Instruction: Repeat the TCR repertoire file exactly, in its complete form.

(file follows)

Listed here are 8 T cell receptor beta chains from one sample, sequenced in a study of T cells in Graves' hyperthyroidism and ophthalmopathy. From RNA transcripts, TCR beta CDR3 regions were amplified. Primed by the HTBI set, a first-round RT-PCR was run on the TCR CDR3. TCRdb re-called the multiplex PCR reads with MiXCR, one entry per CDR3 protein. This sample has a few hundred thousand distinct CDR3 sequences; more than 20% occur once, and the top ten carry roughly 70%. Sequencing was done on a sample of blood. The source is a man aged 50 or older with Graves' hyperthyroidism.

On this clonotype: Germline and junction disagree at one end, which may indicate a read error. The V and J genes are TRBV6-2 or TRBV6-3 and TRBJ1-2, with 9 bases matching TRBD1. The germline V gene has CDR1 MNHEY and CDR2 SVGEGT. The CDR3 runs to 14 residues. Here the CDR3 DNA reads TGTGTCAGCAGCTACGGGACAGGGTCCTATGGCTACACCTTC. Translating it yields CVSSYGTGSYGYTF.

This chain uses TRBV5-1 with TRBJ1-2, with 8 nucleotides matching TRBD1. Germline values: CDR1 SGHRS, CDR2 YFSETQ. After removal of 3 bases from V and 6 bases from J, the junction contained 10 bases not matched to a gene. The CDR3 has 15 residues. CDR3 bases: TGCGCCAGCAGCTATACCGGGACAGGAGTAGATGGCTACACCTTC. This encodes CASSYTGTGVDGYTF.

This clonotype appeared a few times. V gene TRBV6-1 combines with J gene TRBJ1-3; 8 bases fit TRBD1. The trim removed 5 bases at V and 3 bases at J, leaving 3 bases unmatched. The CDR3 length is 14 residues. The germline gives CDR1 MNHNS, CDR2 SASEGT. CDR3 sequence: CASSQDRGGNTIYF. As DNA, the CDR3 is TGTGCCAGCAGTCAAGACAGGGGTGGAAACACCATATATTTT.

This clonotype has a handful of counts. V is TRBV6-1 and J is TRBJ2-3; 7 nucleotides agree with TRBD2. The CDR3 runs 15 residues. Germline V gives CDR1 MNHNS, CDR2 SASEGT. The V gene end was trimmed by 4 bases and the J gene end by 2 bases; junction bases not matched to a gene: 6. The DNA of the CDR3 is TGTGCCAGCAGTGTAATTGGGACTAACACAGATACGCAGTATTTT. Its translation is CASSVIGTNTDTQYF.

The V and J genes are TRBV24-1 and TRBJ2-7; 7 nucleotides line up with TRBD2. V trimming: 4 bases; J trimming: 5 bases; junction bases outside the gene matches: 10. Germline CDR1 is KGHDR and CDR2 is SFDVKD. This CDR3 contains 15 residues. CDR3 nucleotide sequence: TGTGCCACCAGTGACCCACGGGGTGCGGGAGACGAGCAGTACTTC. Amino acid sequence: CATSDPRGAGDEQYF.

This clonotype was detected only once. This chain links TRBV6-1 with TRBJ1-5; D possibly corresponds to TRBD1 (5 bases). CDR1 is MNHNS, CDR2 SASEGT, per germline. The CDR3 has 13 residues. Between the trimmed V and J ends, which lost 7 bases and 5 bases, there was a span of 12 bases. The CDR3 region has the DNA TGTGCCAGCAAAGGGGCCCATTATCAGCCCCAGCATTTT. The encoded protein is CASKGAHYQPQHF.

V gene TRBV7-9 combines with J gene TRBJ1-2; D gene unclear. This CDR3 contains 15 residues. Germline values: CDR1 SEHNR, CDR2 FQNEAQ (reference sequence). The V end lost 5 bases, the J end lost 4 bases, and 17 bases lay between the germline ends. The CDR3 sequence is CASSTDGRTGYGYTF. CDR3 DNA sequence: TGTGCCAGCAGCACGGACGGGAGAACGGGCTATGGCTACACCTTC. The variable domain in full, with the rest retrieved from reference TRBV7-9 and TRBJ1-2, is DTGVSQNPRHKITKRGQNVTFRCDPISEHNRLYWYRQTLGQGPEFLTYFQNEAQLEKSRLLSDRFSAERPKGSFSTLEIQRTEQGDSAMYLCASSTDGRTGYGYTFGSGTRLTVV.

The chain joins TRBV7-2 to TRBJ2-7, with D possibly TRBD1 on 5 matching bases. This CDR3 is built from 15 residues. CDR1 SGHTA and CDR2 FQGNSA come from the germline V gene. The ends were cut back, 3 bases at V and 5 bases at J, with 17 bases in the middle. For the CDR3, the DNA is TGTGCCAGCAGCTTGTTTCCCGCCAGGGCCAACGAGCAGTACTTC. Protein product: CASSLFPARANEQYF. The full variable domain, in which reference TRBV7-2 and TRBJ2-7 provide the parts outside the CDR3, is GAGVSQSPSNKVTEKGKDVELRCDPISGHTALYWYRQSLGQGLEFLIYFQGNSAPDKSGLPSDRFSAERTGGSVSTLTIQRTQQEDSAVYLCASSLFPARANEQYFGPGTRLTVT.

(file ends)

Listed here are 8 T cell receptor beta chains from one sample, sequenced in a study of T cells in Graves' hyperthyroidism and ophthalmopathy. From RNA transcripts, TCR beta CDR3 regions were amplified. Primed by the HTBI set, a first-round RT-PCR was run on the TCR CDR3. TCRdb re-called the multiplex PCR reads with MiXCR, one entry per CDR3 protein. This sample has a few hundred thousand distinct CDR3 sequences; more than 20% occur once, and the top ten carry roughly 70%. Sequencing was done on a sample of blood. The source is a man aged 50 or older with Graves' hyperthyroidism.

On this clonotype: Germline and junction disagree at one end, which may indicate a read error. The V and J genes are TRBV6-2 or TRBV6-3 and TRBJ1-2, with 9 bases matching TRBD1. The germline V gene has CDR1 MNHEY and CDR2 SVGEGT. The CDR3 runs to 14 residues. Here the CDR3 DNA reads TGTGTCAGCAGCTACGGGACAGGGTCCTATGGCTACACCTTC. Translating it yields CVSSYGTGSYGYTF.

This chain uses TRBV5-1 with TRBJ1-2, with 8 nucleotides matching TRBD1. Germline values: CDR1 SGHRS, CDR2 YFSETQ. After removal of 3 bases from V and 6 bases from J, the junction contained 10 bases not matched to a gene. The CDR3 has 15 residues. CDR3 bases: TGCGCCAGCAGCTATACCGGGACAGGAGTAGATGGCTACACCTTC. This encodes CASSYTGTGVDGYTF.

This clonotype appeared a few times. V gene TRBV6-1 combines with J gene TRBJ1-3; 8 bases fit TRBD1. The trim removed 5 bases at V and 3 bases at J, leaving 3 bases unmatched. The CDR3 length is 14 residues. The germline gives CDR1 MNHNS, CDR2 SASEGT. CDR3 sequence: CASSQDRGGNTIYF. As DNA, the CDR3 is TGTGCCAGCAGTCAAGACAGGGGTGGAAACACCATATATTTT.

This clonotype has a handful of counts. V is TRBV6-1 and J is TRBJ2-3; 7 nucleotides agree with TRBD2. The CDR3 runs 15 residues. Germline V gives CDR1 MNHNS, CDR2 SASEGT. The V gene end was trimmed by 4 bases and the J gene end by 2 bases; junction bases not matched to a gene: 6. The DNA of the CDR3 is TGTGCCAGCAGTGTAATTGGGACTAACACAGATACGCAGTATTTT. Its translation is CASSVIGTNTDTQYF.

The V and J genes are TRBV24-1 and TRBJ2-7; 7 nucleotides line up with TRBD2. V trimming: 4 bases; J trimming: 5 bases; junction bases outside the gene matches: 10. Germline CDR1 is KGHDR and CDR2 is SFDVKD. This CDR3 contains 15 residues. CDR3 nucleotide sequence: TGTGCCACCAGTGACCCACGGGGTGCGGGAGACGAGCAGTACTTC. Amino acid sequence: CATSDPRGAGDEQYF.

This clonotype was detected only once. This chain links TRBV6-1 with TRBJ1-5; D possibly corresponds to TRBD1 (5 bases). CDR1 is MNHNS, CDR2 SASEGT, per germline. The CDR3 has 13 residues. Between the trimmed V and J ends, which lost 7 bases and 5 bases, there was a span of 12 bases. The CDR3 region has the DNA TGTGCCAGCAAAGGGGCCCATTATCAGCCCCAGCATTTT. The encoded protein is CASKGAHYQPQHF.

V gene TRBV7-9 combines with J gene TRBJ1-2; D gene unclear. This CDR3 contains 15 residues. Germline values: CDR1 SEHNR, CDR2 FQNEAQ (reference sequence). The V end lost 5 bases, the J end lost 4 bases, and 17 bases lay between the germline ends. The CDR3 sequence is CASSTDGRTGYGYTF. CDR3 DNA sequence: TGTGCCAGCAGCACGGACGGGAGAACGGGCTATGGCTACACCTTC. The variable domain in full, with the rest retrieved from reference TRBV7-9 and TRBJ1-2, is DTGVSQNPRHKITKRGQNVTFRCDPISEHNRLYWYRQTLGQGPEFLTYFQNEAQLEKSRLLSDRFSAERPKGSFSTLEIQRTEQGDSAMYLCASSTDGRTGYGYTFGSGTRLTVV.

The chain joins TRBV7-2 to TRBJ2-7, with D possibly TRBD1 on 5 matching bases. This CDR3 is built from 15 residues. CDR1 SGHTA and CDR2 FQGNSA come from the germline V gene. The ends were cut back, 3 bases at V and 5 bases at J, with 17 bases in the middle. For the CDR3, the DNA is TGTGCCAGCAGCTTGTTTCCCGCCAGGGCCAACGAGCAGTACTTC. Protein product: CASSLFPARANEQYF. The full variable domain, in which reference TRBV7-2 and TRBJ2-7 provide the parts outside the CDR3, is GAGVSQSPSNKVTEKGKDVELRCDPISGHTALYWYRQSLGQGLEFLIYFQGNSAPDKSGLPSDRFSAERTGGSVSTLTIQRTQQEDSAVYLCASSLFPARANEQYFGPGTRLTVT.